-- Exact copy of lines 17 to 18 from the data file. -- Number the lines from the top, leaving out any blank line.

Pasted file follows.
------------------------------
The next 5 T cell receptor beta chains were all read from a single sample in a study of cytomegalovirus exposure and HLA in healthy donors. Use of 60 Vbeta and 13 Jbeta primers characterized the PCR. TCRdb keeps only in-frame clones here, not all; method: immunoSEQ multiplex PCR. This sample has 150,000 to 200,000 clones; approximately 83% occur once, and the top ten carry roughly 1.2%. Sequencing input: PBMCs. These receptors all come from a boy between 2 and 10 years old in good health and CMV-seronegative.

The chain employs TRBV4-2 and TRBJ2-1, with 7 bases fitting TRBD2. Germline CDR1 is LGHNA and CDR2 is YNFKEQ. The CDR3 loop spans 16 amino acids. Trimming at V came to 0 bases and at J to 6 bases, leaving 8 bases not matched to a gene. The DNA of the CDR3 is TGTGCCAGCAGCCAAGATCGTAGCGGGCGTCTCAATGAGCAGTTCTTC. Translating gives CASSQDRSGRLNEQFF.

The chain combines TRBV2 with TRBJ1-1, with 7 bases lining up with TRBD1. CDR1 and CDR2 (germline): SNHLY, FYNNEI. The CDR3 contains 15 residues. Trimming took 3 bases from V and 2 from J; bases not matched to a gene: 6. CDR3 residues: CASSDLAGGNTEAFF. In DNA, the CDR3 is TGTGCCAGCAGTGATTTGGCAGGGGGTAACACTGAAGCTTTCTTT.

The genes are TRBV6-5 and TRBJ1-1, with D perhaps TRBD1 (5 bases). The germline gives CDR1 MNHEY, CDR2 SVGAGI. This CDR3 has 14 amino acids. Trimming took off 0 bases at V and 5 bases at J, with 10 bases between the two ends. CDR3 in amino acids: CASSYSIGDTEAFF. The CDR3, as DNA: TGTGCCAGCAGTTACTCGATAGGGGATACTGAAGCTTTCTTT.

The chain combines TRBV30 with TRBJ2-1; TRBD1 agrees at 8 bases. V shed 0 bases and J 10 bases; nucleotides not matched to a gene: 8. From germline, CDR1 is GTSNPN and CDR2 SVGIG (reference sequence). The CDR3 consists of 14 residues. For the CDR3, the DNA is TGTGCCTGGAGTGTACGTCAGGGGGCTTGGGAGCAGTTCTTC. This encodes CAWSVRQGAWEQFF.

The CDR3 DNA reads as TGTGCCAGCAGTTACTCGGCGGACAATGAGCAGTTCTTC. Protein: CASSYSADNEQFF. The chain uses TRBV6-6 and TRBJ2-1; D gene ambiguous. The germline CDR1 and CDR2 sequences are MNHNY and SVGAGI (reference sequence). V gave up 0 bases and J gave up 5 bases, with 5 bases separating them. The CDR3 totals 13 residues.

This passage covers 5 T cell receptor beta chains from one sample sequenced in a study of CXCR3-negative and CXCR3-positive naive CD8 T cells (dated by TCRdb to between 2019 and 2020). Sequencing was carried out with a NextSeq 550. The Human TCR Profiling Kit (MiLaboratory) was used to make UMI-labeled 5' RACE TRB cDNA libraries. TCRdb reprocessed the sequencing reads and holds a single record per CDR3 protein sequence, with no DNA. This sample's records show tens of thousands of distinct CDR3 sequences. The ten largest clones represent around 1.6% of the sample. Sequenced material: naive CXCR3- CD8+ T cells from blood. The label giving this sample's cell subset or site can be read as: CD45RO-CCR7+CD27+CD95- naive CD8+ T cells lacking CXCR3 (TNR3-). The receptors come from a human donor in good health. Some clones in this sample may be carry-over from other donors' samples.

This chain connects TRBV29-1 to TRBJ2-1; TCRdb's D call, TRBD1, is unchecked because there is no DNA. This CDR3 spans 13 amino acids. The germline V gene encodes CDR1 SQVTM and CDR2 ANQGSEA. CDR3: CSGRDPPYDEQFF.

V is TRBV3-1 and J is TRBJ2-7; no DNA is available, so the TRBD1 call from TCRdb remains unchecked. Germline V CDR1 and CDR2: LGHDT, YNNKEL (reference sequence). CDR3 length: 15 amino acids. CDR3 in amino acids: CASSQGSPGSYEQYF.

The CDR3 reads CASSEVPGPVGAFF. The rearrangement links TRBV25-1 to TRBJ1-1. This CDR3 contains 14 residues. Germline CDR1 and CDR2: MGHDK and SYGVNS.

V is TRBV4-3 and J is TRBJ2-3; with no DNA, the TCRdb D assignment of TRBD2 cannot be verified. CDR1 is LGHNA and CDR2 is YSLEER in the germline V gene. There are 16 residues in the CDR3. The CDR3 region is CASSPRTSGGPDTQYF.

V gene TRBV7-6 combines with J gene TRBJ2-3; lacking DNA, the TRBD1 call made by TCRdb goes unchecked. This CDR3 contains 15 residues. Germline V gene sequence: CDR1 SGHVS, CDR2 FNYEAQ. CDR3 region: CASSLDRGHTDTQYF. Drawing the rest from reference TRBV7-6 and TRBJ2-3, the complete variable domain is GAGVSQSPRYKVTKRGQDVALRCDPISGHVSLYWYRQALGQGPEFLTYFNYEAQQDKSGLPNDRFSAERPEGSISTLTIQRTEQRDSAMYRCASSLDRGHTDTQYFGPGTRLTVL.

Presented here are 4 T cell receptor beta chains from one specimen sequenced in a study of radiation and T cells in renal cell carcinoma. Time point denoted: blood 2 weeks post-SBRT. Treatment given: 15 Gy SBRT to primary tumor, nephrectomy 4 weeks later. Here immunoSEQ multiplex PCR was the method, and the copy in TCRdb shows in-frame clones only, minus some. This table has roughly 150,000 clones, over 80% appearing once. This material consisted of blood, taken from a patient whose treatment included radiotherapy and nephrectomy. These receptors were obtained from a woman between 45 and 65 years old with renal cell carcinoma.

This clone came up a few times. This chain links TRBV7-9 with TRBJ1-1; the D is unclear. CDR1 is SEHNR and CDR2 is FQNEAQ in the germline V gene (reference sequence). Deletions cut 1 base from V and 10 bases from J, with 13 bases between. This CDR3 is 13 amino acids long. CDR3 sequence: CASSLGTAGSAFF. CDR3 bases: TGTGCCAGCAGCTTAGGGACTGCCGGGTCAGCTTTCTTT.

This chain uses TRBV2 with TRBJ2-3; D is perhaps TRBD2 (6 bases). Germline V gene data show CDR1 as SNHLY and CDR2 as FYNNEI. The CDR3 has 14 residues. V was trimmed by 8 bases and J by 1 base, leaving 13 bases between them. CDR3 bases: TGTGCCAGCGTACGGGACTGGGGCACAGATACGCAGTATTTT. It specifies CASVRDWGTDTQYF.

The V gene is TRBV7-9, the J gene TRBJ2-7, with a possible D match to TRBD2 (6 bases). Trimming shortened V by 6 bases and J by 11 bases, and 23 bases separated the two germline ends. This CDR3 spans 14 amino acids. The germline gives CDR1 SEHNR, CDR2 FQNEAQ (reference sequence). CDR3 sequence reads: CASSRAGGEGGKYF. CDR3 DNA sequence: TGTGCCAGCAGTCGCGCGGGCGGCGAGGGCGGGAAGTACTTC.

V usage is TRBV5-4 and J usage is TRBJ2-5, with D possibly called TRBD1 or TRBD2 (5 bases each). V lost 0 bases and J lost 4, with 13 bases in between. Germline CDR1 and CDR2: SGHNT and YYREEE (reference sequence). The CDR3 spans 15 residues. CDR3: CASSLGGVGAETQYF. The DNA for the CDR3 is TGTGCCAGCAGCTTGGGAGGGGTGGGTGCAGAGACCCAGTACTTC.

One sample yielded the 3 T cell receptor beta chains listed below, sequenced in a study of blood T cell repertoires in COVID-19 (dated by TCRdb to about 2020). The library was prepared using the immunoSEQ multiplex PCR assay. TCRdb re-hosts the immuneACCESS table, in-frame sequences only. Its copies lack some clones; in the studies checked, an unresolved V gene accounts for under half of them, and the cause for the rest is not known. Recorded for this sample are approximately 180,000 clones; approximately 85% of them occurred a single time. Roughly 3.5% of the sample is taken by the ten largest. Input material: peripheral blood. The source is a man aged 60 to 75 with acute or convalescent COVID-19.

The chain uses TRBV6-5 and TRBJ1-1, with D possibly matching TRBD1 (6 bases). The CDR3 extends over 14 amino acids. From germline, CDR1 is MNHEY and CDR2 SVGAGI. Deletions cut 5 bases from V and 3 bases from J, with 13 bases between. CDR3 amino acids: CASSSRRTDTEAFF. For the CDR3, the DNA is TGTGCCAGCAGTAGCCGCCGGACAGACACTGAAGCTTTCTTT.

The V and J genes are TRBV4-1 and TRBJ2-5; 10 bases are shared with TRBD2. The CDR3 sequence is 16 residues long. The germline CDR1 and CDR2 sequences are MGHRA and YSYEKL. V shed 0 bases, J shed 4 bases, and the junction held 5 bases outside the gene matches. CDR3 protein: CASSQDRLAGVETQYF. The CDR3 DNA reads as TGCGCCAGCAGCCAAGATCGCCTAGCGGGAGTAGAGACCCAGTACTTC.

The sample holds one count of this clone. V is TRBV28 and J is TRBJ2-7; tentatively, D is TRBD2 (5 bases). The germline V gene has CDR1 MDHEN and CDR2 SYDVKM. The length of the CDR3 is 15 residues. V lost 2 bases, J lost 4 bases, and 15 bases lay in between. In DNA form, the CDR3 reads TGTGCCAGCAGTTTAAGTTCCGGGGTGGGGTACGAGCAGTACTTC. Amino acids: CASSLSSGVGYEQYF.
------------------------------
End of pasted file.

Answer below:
V usage is TRBV5-4 and J usage is TRBJ2-5, with D possibly called TRBD1 or TRBD2 (5 bases each). V lost 0 bases and J lost 4, with 13 bases in between. Germline CDR1 and CDR2: SGHNT and YYREEE (reference sequence). The CDR3 spans 15 residues. CDR3: CASSLGGVGAETQYF. The DNA for the CDR3 is TGTGCCAGCAGCTTGGGAGGGGTGGGTGCAGAGACCCAGTACTTC.

One sample yielded the 3 T cell receptor beta chains listed below, sequenced in a study of blood T cell repertoires in COVID-19 (dated by TCRdb to about 2020). The library was prepared using the immunoSEQ multiplex PCR assay. TCRdb re-hosts the immuneACCESS table, in-frame sequences only. Its copies lack some clones; in the studies checked, an unresolved V gene accounts for under half of them, and the cause for the rest is not known. Recorded for this sample are approximately 180,000 clones; approximately 85% of them occurred a single time. Roughly 3.5% of the sample is taken by the ten largest. Input material: peripheral blood. The source is a man aged 60 to 75 with acute or convalescent COVID-19.